Finally, Apple starts in-app subscriptions for Podcast

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Image: Apple – Next week, Apple will launch podcast subscriptions to podcasters obtained by the Verge according to an Apple e-mail. From June 15, you will receive a timely and ad-free subscription to select displays and networks.

At Apple’s Spring Loaded event in April, the Podcast Subscription service was announced and plans were launched in May. The launch was delayed, so the analysis portal where podcasters submit sampling for endorsement was discovered after problems with Apple Podcasts Connect. Apple also pointed out that it would address some other back end issues, including “further improvements” to its library interface.

The new service will allow hosts and networks to set prices, benefits and bonus content for early and ad-free feeds. Naturally, Apple will get some money from this, with a 30% share of first year subscription fees and 15% in future years. The fee that has been reduced after a few years provides Apple with an incentive to keep podcasters in the ecosystem.

Subscriptions have become a good way for podcasters to support. Complete disclosure: I’m a podcaster, and I host 2 shows on two ad-free-level podcast networks. Podcast affiliations and bonus content with podcast networks like Earwolf have been provided by services like Stitcher, and Patreon is now seemingly at the height of the fan-only feeds market.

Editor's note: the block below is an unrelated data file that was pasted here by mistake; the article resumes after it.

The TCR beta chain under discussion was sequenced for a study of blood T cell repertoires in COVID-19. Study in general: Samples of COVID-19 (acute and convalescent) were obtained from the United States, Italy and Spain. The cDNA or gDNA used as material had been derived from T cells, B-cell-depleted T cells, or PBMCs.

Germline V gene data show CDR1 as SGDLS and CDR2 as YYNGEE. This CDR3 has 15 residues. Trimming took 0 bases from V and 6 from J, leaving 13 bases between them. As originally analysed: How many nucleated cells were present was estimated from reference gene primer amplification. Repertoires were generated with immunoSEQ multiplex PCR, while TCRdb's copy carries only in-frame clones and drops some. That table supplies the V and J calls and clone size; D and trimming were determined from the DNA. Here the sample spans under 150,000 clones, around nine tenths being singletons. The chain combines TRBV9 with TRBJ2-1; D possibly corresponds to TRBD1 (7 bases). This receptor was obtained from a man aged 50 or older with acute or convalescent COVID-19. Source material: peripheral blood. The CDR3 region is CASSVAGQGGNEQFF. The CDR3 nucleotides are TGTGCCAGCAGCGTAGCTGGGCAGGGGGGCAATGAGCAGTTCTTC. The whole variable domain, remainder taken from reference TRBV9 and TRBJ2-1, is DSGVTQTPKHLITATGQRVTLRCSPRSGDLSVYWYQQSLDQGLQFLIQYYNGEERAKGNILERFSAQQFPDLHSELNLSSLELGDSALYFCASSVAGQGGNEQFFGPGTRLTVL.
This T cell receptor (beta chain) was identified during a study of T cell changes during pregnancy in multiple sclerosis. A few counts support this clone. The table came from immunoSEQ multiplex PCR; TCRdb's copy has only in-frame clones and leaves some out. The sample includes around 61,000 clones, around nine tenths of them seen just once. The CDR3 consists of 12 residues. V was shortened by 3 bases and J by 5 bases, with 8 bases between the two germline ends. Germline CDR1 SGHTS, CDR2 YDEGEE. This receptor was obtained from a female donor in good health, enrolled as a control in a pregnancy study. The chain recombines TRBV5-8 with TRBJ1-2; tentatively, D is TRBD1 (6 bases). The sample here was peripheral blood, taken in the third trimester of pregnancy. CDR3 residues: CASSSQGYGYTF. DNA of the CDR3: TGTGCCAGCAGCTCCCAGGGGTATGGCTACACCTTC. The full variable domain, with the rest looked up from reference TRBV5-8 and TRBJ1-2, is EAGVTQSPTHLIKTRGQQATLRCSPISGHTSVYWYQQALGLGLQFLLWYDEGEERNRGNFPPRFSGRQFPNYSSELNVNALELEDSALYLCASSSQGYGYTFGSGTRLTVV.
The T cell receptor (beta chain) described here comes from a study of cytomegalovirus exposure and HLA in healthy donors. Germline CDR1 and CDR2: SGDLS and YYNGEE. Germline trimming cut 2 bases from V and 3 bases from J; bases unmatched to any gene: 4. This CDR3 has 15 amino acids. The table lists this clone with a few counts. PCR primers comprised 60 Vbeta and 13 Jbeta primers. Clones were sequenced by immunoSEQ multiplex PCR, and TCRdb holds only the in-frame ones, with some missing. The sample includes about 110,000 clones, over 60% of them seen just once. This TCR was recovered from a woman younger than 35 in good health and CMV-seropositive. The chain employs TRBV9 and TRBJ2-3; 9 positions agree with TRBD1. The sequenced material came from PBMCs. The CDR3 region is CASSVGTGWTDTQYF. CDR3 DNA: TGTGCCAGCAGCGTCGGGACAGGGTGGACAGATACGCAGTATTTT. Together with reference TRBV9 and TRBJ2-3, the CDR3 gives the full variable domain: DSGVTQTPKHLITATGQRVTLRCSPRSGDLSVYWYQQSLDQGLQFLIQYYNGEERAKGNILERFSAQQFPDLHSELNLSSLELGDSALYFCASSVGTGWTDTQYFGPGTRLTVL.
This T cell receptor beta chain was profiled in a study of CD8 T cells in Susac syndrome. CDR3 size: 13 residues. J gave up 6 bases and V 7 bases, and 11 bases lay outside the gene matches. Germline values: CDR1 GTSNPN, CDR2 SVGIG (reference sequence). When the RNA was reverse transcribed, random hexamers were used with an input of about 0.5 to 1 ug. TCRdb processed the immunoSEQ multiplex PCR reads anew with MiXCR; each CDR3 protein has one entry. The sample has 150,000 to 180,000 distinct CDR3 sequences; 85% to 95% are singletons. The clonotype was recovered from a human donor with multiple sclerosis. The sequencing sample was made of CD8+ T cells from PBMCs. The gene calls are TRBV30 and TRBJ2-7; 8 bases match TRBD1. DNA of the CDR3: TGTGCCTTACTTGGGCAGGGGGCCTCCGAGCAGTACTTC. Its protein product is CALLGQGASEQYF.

Spotify also announced that it will adopt paid podcast subscriptions and it already pushes an indie list with upcoming NPR titles. A waitlist for podcasters is available, and Spotify will not have to pay transaction fees for two years. Spotify’s solution doesn’t allow individuals to subscribe to the app. (Apple also requires a $20 annual fee.) Instead, the micro-podcasting service it purchased in 2018 requires navigating to an external webpage at Anchor.

The fight is about to monetize and make it easy for people to click and pay. The Apple In App Podcast Service is not the first one to be released on the market, but it helps normalize the idea to pay podcasters. It is interesting to see whether more independent designers flock to Spotify, who has pushed podcasts with his algorithm-driven playlists more earnestly. Or if the legacy of Apple as the Podcast supplier—it helped to coin the term, didn’t that? —will get people to stick with it on account of the promise of better discovery.